The opening weekend of trout season on the Michigan Au Sable River
was the first time I was aware that caddis flies were a viable trout food.
It had been an early spring and when the traditional opening day arrived
on the last weekend of April the Hendrickson hatch was nearly finished.
A hatch of Little Black Caddis [Chimarra aterrima] blanketed the water
and I experienced a baptism by fire as I scrambled to concoct a suitable
pattern for a hatch I had previously ignored. This incident occurred over
40 years ago and it gave me an introduction to a class of insects that has
provided me with many hours of great angling opportunities.
By Neil M. Travis, Montana/Arizona
It is likely that caddis flies were the insects that allowed fly fishing in
America to originally be viewed as an acceptable method of catching
trout. Most of the early wet fly patterns imitated emerging or drown
caddis flies. They were mostly drab colored flies, and had wings tied
over the back or along the sides, which is a pretty good imitation of a
caddis fly. While mayflies get most of the glory it was likely the
moth-like caddis fly that served as the original catalyst for fly-fishing
in North America.
Caddis flies belong to the order Trichoptera, meaning hair winged.
Closely related to moths and butterflies they have two pair of
membranous wings that are covered with tiny hairs. Unlike mayflies,
caddis flies have a complete metamorphosis. In the larval stage many
of them construct elaborate cases made from a variety of materials.
Some just like to run around naked. Like their close relatives they
have an extended larval stage, and then they spin a cocoon and
transform into an adult insect. Once this transformation or
metamorphosis is complete the adult insect swims or crawls to the
surface where they complete their life cycle by finding a mate and
laying the eggs that will bring about the next generation.
Unlike mayflies, a hatch of caddis flies is a pretty straight forward
operation. The adult insect either rises passively to the surface in a
bubble of oxygen or swims rapidly to the surface. In either case once
the surface film is penetrated the insect abruptly flies away. Some of
the large species, especially several lake dwelling species, will run
across the surface of the water after emergence, but most species
pop to the surface and fly away. Some species will ride the surface
for a short distance before they fly away, but normally the time spent
on the water after emergence is minimal. This hatching activity gives
rise to splash and often violent rise forms as the trout attempt to
capture the adult before it flies away.
Safely away from the water they rest in the streamside vegetation until
they are ready to mate. Mating flights normally form over areas adjacent
to where they hatched. Caddis flies generally do not mate in the air like
mayflies, but leave the swarm and mate on the ground or on vegetation.
Depending on the species females lay their eggs by dropping an egg sack,
skimming over the surface depositing their eggs by dapping their abdomen
on the water, or crawling under water and laying their eggs on the rocks.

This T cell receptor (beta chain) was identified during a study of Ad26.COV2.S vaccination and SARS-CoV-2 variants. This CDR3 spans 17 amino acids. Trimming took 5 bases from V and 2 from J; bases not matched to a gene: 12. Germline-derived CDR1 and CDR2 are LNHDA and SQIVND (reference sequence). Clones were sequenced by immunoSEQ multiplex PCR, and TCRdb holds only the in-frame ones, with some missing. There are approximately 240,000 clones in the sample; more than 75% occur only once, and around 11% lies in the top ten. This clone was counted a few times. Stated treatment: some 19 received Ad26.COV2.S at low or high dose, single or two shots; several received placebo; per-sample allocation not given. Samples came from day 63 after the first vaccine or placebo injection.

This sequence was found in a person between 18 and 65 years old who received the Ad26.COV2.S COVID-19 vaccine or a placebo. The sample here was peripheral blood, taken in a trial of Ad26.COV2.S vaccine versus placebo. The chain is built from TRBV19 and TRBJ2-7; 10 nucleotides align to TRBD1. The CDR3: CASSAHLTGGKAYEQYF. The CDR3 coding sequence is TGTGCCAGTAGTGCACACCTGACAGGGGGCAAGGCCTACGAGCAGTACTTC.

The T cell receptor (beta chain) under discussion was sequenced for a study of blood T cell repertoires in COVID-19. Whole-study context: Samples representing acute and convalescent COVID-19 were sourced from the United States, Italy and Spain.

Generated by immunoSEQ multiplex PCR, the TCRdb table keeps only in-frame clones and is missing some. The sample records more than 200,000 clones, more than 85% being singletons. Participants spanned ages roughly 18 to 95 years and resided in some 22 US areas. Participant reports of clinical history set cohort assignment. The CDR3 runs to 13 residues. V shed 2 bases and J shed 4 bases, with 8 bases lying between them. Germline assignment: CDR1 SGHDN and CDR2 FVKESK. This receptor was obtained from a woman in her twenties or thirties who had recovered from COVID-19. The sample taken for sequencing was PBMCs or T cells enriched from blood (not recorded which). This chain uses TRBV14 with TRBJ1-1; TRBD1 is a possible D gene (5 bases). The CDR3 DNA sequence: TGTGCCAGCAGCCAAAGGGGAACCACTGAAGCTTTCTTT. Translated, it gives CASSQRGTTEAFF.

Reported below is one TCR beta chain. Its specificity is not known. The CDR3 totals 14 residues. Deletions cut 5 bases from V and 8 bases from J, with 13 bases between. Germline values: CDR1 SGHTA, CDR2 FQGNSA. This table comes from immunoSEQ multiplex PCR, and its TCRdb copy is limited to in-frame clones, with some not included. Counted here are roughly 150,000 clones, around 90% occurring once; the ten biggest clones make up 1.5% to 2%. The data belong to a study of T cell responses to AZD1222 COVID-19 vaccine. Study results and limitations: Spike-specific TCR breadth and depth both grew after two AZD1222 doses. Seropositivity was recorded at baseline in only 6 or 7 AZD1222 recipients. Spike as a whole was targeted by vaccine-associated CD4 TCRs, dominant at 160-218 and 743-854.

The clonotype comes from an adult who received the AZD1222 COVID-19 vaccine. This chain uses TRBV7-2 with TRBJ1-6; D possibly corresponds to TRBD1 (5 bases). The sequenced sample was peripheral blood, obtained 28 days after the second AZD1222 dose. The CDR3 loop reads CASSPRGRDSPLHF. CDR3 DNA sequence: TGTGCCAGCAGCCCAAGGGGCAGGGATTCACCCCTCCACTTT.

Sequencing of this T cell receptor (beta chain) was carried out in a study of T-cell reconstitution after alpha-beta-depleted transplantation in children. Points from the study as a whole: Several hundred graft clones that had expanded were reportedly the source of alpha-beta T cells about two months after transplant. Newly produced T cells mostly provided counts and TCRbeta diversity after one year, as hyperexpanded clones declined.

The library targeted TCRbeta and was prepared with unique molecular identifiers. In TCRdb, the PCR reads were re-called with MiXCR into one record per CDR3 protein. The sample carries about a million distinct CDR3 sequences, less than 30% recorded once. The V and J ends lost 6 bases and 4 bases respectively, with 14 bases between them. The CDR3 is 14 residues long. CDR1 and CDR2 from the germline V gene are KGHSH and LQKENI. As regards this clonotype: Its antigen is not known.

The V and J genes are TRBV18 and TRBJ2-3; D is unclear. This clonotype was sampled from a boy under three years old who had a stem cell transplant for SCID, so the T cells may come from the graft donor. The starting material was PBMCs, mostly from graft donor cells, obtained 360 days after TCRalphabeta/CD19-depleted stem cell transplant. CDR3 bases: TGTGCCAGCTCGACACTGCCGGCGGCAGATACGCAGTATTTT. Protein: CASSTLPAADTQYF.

For the angler, caddis hatches present a great opportunity to experience
some exciting angling. Caddis offer something for everyone; the larval
and the emerging pupa stages will challenge the nymph fisher, and the
adult caddis will challenge the dry fly angler, and, in the case of the
diving egg-layers, a challenge for the wet fly angler. Fortunate is the
angler who is well versed in all types of fly-fishing.
If you desire to fish the larval imitation it is helpful to have some idea
what type of caddis exist in the water you are fishing. This can be easily
accomplished by picking up some rocks from the streambed and examining
the aquatic vegetation. While it is possible to imitate the case builders the
free ranging caddis larvae are more readily taken by the trout. These imitations
must be fished right on the bottom since the larvae are unable to swim, and
when dislodged simply roll along the bottom until they can grab onto something.
The most exciting fishing occurs during an emergence when the newly
hatched adult is swimming or rising to the surface. Success during this
phase will only be assured if you imitate the appearance and actions
of the emerging insect. A small aquarium net or a small portable seine
will allow you to capture some of the emerging insects. By watching
the rise types you can generally determine if the hatching insects are
active swimming quickly to the surface or passive floating to
the surface in a bubble of air. Swimming emergers encourage the trout
to rise vigorously while trying to intercept the emerging insects before
they reach the surface. The more passive emergers allow the trout to
be somewhat leisurely.
There are many fancy patterns you can use to imitate emerging caddis
but I have found I have the best success with basic soft hackle patterns.
They are easy to tie, which I like because I am basically lazy, and I can
alter my presentation and retrieve to imitate either the energetic emergers
or the more passive type. During a caddis hatch I like to use a dry adult
imitation with a soft hackle attached to a dropper tied to the bend of the
hook of the dry fly. It's a real kick to catch a trout on both flies at once.
For adult caddis imitations I find the basic elk hair style is hard to beat.
By altering the size and color you can imitate nearly any adult caddis
you might encounter. You can skate them, dead drift them, and even
bounce them on the surface. They are easy to tie, again a plus, and
they are very durable, another plus.
I love caddis. They are plentiful, trout adore them, and caddis are
basically simple to imitate. The patterns I have used over the years
are easy to tie and are consistent producers. If you haven't made
their acquaintance I would suggest you do so the first thing this season.
~ The Chronicler
From A Journal Archives